“Psychological studies purporting to show a connection between exposure to violent video games and harmful effects on children do not prove that such exposure causes minors to act aggressively. Any demonstrated effects are both small and indistinguishable from effects produced by other media. Since California has declined to restrict those other media, e.g., Saturday morning cartoons, its video-game regulation is wildly underinclusive, raising serious doubts about whether the State is pursuing the interest it invokes or is instead disfavoring a particular speaker or viewpoint. California also cannot show that the Act’s restrictions meet the alleged substantial need of parents who wish to restrict their children’s access to violent videos. The video-game industry’s voluntary rating system already accomplishes that to a large extent.”
What does this Mean?
The studies that are often cited as being proof that violent video games have an effect on violent behavior that politicians pull out in these cases have been largely refuted by this point due to obvious bias and unconfirmed results.
It is true that America has the second largest concentration of players behind China, and the has the highest percentage of gun violence. The fact remains that all other countries who have a large percentage of the gamer population have a much lower rate of gun violence, lower than what the ratio of gamers to gun violence in America would have you expect.
So, if there is no correlation between violent video games and violent behavior, then why does it keep coming up? What could politicians seek to gain from placing the blame on the video game industry?
Violent Video Games Take the Focus Off of Major Campaign Contributors
Every time there is a major mass shooting in America, the first group blamed is always the NRA. Depending on your political leanings may or may not be a good target. It makes sense to blame the NRA, though, as the biggest advocate of gun ownership without government oversight. To that end, they’re willing to pay exorbitant amounts of money to politicians in office that are receptive to the NRA’s wants and needs.
If your biggest campaign contributor has some bad press, it would behoove you to keep them happy. That’s just the way that politics work. If you don’t have more money than your opponent, you run a good chance of losing the next election.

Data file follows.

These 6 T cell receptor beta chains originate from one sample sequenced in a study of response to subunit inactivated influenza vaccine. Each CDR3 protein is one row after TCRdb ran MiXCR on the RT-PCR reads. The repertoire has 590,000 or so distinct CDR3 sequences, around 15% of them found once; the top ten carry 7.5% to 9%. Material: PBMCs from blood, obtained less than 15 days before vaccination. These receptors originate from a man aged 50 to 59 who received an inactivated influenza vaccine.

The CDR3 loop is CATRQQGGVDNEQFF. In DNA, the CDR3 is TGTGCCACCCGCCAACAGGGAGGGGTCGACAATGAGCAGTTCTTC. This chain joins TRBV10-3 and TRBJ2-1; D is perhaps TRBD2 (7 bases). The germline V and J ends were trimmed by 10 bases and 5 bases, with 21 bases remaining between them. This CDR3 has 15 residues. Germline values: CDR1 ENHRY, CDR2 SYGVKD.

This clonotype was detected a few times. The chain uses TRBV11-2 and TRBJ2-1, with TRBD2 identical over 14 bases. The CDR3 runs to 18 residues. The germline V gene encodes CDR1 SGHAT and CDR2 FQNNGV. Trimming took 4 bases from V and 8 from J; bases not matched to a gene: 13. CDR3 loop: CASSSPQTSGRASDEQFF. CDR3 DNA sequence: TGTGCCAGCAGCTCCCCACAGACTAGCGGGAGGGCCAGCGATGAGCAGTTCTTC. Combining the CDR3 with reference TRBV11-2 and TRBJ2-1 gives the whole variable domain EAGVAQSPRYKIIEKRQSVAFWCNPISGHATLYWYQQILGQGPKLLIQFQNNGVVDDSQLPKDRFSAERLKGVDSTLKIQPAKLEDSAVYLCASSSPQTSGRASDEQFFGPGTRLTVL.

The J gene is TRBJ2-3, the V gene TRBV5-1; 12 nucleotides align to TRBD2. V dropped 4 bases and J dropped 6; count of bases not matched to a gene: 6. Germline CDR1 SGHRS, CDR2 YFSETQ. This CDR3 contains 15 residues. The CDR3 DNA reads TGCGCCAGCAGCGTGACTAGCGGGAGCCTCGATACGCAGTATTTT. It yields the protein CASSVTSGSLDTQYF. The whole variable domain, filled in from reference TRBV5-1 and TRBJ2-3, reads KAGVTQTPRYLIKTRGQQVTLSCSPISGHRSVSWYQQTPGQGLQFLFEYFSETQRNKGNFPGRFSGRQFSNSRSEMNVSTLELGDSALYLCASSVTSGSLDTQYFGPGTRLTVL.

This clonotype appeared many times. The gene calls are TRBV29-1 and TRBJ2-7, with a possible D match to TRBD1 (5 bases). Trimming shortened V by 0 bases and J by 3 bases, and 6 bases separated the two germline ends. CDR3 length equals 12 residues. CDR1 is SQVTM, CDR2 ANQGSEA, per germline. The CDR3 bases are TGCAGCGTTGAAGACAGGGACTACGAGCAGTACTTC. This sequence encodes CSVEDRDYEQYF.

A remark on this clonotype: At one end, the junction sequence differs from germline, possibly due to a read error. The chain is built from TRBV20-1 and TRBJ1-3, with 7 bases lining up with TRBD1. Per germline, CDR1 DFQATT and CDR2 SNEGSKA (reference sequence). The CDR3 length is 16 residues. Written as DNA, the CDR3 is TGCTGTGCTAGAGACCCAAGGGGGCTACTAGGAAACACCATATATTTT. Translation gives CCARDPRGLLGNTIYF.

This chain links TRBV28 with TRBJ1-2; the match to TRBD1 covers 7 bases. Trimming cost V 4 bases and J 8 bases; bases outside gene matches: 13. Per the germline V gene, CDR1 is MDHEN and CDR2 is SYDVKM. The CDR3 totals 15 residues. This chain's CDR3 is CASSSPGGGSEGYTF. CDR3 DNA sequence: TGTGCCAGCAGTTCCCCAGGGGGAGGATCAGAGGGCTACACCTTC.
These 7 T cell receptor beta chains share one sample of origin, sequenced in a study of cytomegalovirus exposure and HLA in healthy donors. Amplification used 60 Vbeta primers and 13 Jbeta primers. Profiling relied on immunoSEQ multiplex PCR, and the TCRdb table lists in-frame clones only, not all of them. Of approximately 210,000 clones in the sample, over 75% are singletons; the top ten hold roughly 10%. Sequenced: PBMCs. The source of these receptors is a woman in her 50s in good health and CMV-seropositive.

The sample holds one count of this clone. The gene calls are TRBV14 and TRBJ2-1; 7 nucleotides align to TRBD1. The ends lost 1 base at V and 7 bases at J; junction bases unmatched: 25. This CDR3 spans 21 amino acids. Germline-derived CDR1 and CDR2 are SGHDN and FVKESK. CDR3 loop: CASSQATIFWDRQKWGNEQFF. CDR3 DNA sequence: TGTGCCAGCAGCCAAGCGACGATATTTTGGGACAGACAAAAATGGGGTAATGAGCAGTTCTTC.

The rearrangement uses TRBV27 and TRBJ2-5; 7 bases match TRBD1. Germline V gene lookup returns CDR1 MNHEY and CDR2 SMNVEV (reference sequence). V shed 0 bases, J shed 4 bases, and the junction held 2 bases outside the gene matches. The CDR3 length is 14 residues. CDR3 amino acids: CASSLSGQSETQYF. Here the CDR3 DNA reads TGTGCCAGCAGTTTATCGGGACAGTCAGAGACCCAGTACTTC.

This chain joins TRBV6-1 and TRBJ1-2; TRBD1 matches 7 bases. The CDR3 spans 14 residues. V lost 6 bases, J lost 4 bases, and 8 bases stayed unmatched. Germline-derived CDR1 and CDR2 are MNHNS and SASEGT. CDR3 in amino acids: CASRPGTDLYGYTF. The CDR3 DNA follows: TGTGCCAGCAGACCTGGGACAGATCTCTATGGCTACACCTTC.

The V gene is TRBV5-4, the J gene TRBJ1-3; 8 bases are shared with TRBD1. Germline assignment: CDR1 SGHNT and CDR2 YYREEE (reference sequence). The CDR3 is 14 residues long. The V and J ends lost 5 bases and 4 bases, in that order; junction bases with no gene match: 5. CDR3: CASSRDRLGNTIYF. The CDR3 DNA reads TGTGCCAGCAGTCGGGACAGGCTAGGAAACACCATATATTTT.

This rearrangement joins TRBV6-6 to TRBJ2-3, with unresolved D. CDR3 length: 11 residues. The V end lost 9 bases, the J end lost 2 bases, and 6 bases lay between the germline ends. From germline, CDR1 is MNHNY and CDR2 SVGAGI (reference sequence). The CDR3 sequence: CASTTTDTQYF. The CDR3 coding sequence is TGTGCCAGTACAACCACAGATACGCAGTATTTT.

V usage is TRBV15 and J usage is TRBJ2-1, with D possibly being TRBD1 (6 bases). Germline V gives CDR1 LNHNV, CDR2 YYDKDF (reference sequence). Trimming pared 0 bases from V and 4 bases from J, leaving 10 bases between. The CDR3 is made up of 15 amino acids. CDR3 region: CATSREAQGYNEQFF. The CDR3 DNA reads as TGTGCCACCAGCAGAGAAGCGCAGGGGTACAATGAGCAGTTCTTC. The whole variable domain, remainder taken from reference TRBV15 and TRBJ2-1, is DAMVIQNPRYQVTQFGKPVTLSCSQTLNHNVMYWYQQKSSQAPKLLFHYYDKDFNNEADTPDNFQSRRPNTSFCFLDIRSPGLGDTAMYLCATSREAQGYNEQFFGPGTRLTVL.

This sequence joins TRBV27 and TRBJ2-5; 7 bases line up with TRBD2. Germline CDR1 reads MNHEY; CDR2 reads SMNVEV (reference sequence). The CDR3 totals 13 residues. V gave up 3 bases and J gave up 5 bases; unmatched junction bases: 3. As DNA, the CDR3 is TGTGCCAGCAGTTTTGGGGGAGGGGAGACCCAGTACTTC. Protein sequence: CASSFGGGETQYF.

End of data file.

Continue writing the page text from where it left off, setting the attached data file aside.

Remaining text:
The easiest thing to do in a situation like this is to change the conversation. After the shooting in Parkland, FL the call for gun reform, has been louder than normal. The NRA is staunchly against any kind of laws that restrict what guns that Americans can own or use. So, there is a strong sense of wanting to change the conversation. Out comes the violent video games and movies argument.
It’s An Easy Way to Show “We Care for our Constituents”
Politicians are always ready for the next reelection cycle. This leads to them tying their ship to the closest crisis that wins brownie points with the voters. The violent video game argument comes up frequently because it’s the perfect scapegoat for a situation with no easy answers. It’s easy to say “it’s for the kids,” and when push comes to shove there will be no need to take any action to “regulate video games.” Politically it’s a win-win situation for any politician who wants to take a side but doesn’t want to have to actually do anything about it.
This is a big reason why the call for violent video games to be banned will not go away any time soon.
The Real Solution
The hardest solution, but one which would be the most successful, would be an overhaul of America’s mental healthcare system. There is a stigma in America that having a mental health problem is a cry for attention and fake. That, or it makes the sufferer a defective person. This makes it hard for anyone to get any kind of help if necessary; leading to people who have some suicidal or homicidal ideation to slip through the cracks. Mixed with the ease with which Americans can buy a gun, creates a volatile mixture allowing bad things to happen.
But like I said, this is the most difficult solution. The first step would be to change the stigma in America. This would never work if people don’t feel comfortable seeking help. The second step is of course going to be easier access to these resources. This is probably going to take a fair amount of government regulation. This is going to immediately make some people mad. However, in the long run people are going to be happier when their kids are safer.
This is a touchy subject for many people. Some have had family or friends who have been killed by a deranged gunman. It allows these people and the people for whom this tragedy has hit close to home to grieve and heal. You know, if the whole world wasn’t shouting vitriol at them from all sides.